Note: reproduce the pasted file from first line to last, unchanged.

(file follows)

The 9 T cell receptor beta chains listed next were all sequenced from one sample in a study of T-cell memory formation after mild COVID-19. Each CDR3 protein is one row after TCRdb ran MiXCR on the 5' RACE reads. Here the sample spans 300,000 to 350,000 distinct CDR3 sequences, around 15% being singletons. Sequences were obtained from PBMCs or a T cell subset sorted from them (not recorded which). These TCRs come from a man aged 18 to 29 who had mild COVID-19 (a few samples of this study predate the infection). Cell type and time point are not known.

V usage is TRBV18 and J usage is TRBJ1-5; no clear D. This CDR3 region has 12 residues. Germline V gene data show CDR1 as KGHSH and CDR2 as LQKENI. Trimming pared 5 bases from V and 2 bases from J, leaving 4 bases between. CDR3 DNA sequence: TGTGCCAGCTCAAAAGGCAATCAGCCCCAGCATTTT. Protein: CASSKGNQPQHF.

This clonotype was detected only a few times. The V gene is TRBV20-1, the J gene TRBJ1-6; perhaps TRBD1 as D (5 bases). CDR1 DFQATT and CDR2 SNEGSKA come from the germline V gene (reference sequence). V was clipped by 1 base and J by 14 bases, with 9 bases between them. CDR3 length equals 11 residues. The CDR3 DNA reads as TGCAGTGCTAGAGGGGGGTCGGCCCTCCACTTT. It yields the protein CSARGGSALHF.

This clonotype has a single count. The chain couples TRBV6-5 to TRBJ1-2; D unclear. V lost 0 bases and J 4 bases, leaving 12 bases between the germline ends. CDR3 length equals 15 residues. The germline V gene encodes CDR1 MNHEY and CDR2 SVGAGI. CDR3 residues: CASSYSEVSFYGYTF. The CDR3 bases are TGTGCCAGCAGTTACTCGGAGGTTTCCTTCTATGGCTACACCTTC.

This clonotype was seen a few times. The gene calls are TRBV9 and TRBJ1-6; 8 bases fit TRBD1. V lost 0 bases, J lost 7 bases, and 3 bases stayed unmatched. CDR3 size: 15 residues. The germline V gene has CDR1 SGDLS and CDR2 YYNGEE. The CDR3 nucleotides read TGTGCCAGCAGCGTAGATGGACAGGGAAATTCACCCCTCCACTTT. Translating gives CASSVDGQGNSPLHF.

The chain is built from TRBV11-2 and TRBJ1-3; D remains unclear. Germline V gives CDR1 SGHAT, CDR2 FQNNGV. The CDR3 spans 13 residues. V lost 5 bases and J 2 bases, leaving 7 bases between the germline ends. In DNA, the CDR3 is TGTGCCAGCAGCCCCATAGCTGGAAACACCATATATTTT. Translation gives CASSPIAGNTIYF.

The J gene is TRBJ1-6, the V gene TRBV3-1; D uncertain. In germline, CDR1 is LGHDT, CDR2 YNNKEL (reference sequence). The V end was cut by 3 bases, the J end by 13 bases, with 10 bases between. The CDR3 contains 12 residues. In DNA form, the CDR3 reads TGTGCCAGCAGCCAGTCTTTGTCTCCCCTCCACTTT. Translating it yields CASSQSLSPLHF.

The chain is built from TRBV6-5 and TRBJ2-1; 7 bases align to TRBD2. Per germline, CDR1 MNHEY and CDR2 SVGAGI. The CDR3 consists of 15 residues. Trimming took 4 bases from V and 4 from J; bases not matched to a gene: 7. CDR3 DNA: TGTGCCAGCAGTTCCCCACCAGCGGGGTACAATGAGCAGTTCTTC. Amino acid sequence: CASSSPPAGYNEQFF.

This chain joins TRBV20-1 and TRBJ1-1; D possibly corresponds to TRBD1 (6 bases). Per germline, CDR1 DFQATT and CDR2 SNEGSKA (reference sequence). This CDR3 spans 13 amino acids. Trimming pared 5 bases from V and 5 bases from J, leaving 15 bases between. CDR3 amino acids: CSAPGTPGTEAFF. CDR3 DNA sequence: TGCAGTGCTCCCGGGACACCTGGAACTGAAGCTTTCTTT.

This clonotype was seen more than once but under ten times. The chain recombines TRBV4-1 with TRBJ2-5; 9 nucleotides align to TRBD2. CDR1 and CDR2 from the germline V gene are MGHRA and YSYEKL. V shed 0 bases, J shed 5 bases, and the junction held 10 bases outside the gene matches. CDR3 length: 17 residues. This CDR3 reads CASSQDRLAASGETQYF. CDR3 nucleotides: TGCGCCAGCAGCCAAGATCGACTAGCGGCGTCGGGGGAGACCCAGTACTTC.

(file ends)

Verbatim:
The 9 T cell receptor beta chains listed next were all sequenced from one sample in a study of T-cell memory formation after mild COVID-19. Each CDR3 protein is one row after TCRdb ran MiXCR on the 5' RACE reads. Here the sample spans 300,000 to 350,000 distinct CDR3 sequences, around 15% being singletons. Sequences were obtained from PBMCs or a T cell subset sorted from them (not recorded which). These TCRs come from a man aged 18 to 29 who had mild COVID-19 (a few samples of this study predate the infection). Cell type and time point are not known.

V usage is TRBV18 and J usage is TRBJ1-5; no clear D. This CDR3 region has 12 residues. Germline V gene data show CDR1 as KGHSH and CDR2 as LQKENI. Trimming pared 5 bases from V and 2 bases from J, leaving 4 bases between. CDR3 DNA sequence: TGTGCCAGCTCAAAAGGCAATCAGCCCCAGCATTTT. Protein: CASSKGNQPQHF.

This clonotype was detected only a few times. The V gene is TRBV20-1, the J gene TRBJ1-6; perhaps TRBD1 as D (5 bases). CDR1 DFQATT and CDR2 SNEGSKA come from the germline V gene (reference sequence). V was clipped by 1 base and J by 14 bases, with 9 bases between them. CDR3 length equals 11 residues. The CDR3 DNA reads as TGCAGTGCTAGAGGGGGGTCGGCCCTCCACTTT. It yields the protein CSARGGSALHF.

This clonotype has a single count. The chain couples TRBV6-5 to TRBJ1-2; D unclear. V lost 0 bases and J 4 bases, leaving 12 bases between the germline ends. CDR3 length equals 15 residues. The germline V gene encodes CDR1 MNHEY and CDR2 SVGAGI. CDR3 residues: CASSYSEVSFYGYTF. The CDR3 bases are TGTGCCAGCAGTTACTCGGAGGTTTCCTTCTATGGCTACACCTTC.

This clonotype was seen a few times. The gene calls are TRBV9 and TRBJ1-6; 8 bases fit TRBD1. V lost 0 bases, J lost 7 bases, and 3 bases stayed unmatched. CDR3 size: 15 residues. The germline V gene has CDR1 SGDLS and CDR2 YYNGEE. The CDR3 nucleotides read TGTGCCAGCAGCGTAGATGGACAGGGAAATTCACCCCTCCACTTT. Translating gives CASSVDGQGNSPLHF.

The chain is built from TRBV11-2 and TRBJ1-3; D remains unclear. Germline V gives CDR1 SGHAT, CDR2 FQNNGV. The CDR3 spans 13 residues. V lost 5 bases and J 2 bases, leaving 7 bases between the germline ends. In DNA, the CDR3 is TGTGCCAGCAGCCCCATAGCTGGAAACACCATATATTTT. Translation gives CASSPIAGNTIYF.

The J gene is TRBJ1-6, the V gene TRBV3-1; D uncertain. In germline, CDR1 is LGHDT, CDR2 YNNKEL (reference sequence). The V end was cut by 3 bases, the J end by 13 bases, with 10 bases between. The CDR3 contains 12 residues. In DNA form, the CDR3 reads TGTGCCAGCAGCCAGTCTTTGTCTCCCCTCCACTTT. Translating it yields CASSQSLSPLHF.

The chain is built from TRBV6-5 and TRBJ2-1; 7 bases align to TRBD2. Per germline, CDR1 MNHEY and CDR2 SVGAGI. The CDR3 consists of 15 residues. Trimming took 4 bases from V and 4 from J; bases not matched to a gene: 7. CDR3 DNA: TGTGCCAGCAGTTCCCCACCAGCGGGGTACAATGAGCAGTTCTTC. Amino acid sequence: CASSSPPAGYNEQFF.

This chain joins TRBV20-1 and TRBJ1-1; D possibly corresponds to TRBD1 (6 bases). Per germline, CDR1 DFQATT and CDR2 SNEGSKA (reference sequence). This CDR3 spans 13 amino acids. Trimming pared 5 bases from V and 5 bases from J, leaving 15 bases between. CDR3 amino acids: CSAPGTPGTEAFF. CDR3 DNA sequence: TGCAGTGCTCCCGGGACACCTGGAACTGAAGCTTTCTTT.

This clonotype was seen more than once but under ten times. The chain recombines TRBV4-1 with TRBJ2-5; 9 nucleotides align to TRBD2. CDR1 and CDR2 from the germline V gene are MGHRA and YSYEKL. V shed 0 bases, J shed 5 bases, and the junction held 10 bases outside the gene matches. CDR3 length: 17 residues. This CDR3 reads CASSQDRLAASGETQYF. CDR3 nucleotides: TGCGCCAGCAGCCAAGATCGACTAGCGGCGTCGGGGGAGACCCAGTACTTC.